A recent paper reveals that sugar sweetened beverage (SSB) sales have declined nearly 10% in Berkeley, California since the November 2014 implementation of the city’s SSB tax, the first of its kind in the US. Meanwhile, untaxed beverages such as milk and water saw a 4% rise in sales according to point-of-sale scanner data from two large Berkeley grocery stores, supporting the hypothesis that people, once presented with the right economic incentives, will replace soda with water and other non-sweetened alternatives. Dietary intake telephone surveys of a representative sample of the Berkeley population further revealed a nearly 20% decline in mean daily SSB consumption and 13% drop in mean calorie intake from SSBs, though notably (and surprisingly) these did not achieve statistical significance (p=0.49 and 0.56, respectively). Contrary to the concerns of critics opposed to SSB taxes, the Berkeley tax had substantial pass-through (revenue-growth due to increased costs) to consumers: 67% of the tax was passed on to consumers for all SSBs and 100% of the tax was passed on to consumers for soda and energy drinks specifically, dispelling concerns that the tax would not truly create a change in price and thus fail to alter consumer behavior. Also, counter to the expectations of many opponents of the bill, store revenue remained unchanged after the implementation of the tax, and total beverage sales in Berkeley actually increased slightly.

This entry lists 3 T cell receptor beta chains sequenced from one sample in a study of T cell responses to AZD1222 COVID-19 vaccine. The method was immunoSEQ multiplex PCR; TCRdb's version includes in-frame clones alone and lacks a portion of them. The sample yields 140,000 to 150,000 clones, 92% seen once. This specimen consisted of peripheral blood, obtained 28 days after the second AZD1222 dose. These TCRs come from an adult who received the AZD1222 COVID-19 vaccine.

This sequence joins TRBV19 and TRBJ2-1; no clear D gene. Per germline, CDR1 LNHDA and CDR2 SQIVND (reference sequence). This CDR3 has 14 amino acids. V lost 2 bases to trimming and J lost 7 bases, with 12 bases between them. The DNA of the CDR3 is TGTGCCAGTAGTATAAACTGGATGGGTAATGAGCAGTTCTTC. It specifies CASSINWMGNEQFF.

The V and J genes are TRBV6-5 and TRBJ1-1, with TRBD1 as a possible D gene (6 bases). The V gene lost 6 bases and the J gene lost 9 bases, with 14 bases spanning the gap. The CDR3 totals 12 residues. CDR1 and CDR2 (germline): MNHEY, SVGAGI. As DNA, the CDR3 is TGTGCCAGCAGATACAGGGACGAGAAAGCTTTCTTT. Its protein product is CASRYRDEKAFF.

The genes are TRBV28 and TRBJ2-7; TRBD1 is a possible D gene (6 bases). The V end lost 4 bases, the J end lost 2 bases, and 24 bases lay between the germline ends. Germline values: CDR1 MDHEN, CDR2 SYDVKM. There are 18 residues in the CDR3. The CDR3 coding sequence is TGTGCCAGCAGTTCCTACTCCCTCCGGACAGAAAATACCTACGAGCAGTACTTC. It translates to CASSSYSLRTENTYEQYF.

Although this data is of course limited by its observational nature, we find these trends notable. Indeed, it does appear that at least in Berkeley and Mexico (see below), sugar-sweetened beverage taxes do change consumption habits. What’s next? The extent to which these contribute to lower incidence of type 2 diabetes and obesity remains to be seen, of course, but we certainly hear positivity stemming from various respective quarters, including the National Academy of Medicine, the WHO, and several diabetes/obesity thought leaders. The news in Berkeley is also consistent with the two-year success of Mexico’s nation-wide soda tax, which reduced SSB purchases by 5.5% in 2014 and an even greater 10% in 2015. Of course, though Berkeley’s pioneering of a soda tax was vitally important in the US, there are some limitations with using this city as a model for soda tax implementation. Berkeley had a low baseline SSB consumption (only 34% of the national average!) to begin with prior to the implementation of the tax and is furthermore an affluent community, which may protect against the risk of negative health consequences from excessive SSB consumption. Luckily we expect more data in the coming years: Philadelphia, Boulder, San Francisco, Albany, Oakland, and Cook County (including Chicago) have also passed SSB taxes and New Mexico may be on the cusp with a vote on May 2. We believe the momentum is on and that we’ll look back upon this time and see it as a period of tremendous success.
-- by Jacqueline Anders, Abigail Dove, and Kelly Close